Formation of Mahabaleshwar
King Singhan of Deogiri built a small temple and water tank at the source of the Krishna River. It was around 1350 AD, a Brahmin dynasty ruled this area. In the middle of the 16th century the Maratha family of Chandarao More defeated the Brahmin dynasty and became rulers of Javli and Mahabaleshwar, during which period the temple of old Mahabaleshwar was rebuilt. In the 17th century Shivaji, took over Javli and Mahabaleshwar and constructed the Pratapgad fort in the year 1656.
Mahabaleshwar in Modern Era
In the year 1819, the British East India Company included the hills in the territory of the Raja of Satara. Colnel Lodwick stationed at Satara, in April 1824 with a contingent of soldiers and Indian guides climbed up the mountain face reaching what is now known as the Lodwick Point. In the year 1828, a succession of them from Sir Mountstuart Elphinstone, Arthur Malet, for whom the seat at "Point Arthur" is named, Carnac, Frere and many others became regular visitors.
Tourism in Mahabaleshwar
The Tourism In Mahabaleshwar came into existence in the year 1829-1830. In old records of British Government of India, it is mentioned as Malcolm Peth, but in practise today it is known as Mahabaleshwar. By the end of the 19th century, Mahabaleshwar had become an attractive popular hill station of world renown. Raj Bhavan, the summer residence of the Governor of Maharashtra, is also located here.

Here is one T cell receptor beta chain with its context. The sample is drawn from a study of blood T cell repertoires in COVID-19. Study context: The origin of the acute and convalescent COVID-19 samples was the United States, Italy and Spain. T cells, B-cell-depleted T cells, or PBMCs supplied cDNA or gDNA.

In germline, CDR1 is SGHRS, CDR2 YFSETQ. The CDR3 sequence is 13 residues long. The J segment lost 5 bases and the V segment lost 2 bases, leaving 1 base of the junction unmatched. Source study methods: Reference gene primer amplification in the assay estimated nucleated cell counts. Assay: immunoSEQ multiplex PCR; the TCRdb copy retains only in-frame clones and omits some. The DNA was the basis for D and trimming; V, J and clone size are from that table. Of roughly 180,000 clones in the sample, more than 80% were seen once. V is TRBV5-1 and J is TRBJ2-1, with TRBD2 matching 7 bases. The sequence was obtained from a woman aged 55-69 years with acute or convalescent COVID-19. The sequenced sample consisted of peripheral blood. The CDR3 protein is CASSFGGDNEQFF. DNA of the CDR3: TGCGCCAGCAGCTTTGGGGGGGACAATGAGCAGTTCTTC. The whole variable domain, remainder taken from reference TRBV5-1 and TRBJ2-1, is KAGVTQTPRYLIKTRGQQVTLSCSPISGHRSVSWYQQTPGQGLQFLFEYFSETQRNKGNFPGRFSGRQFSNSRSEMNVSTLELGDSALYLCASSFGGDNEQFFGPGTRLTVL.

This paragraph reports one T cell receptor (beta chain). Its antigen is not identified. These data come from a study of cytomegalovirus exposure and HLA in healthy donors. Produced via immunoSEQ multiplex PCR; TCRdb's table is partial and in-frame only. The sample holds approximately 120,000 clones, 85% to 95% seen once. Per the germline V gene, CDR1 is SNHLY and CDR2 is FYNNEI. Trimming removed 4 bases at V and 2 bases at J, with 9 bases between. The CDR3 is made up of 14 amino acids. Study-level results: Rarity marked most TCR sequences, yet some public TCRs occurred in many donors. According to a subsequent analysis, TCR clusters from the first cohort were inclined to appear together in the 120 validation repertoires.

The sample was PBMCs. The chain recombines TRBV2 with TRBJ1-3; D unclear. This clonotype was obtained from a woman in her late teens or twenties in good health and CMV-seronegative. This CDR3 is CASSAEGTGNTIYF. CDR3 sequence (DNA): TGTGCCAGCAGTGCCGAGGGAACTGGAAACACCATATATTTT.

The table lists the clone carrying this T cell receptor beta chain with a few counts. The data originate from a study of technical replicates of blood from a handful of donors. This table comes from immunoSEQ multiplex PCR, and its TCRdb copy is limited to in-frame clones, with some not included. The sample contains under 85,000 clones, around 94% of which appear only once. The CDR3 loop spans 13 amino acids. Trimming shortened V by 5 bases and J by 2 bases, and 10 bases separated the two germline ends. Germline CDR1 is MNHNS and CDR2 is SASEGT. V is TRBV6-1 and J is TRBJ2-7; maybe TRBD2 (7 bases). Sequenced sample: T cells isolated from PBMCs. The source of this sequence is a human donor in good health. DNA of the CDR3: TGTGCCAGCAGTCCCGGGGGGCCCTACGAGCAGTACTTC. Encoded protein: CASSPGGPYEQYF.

Babington House in Mahabaleshwar
Babington House is a magnificent colonial-style bungalow built in the shape of a cross with a deep balcony, elaborate metal work railing and extensive outhouses is considered Mahableshwar's most beautiful country house. Babington House was formerly one of the principal country seats of the Dubash family, a Parsi ship chandler dynasty from Bombay Presidency who sold it to the Rahejas in the early 1970s. Babington House contains a central dining room with a 24-seater table and a lovely library pavilion with 1st edition books collected by the Dubash family, notably Jamsetjee "Jimmy" Kavasjee Dubash, a great bibliophile and art collector of that time.
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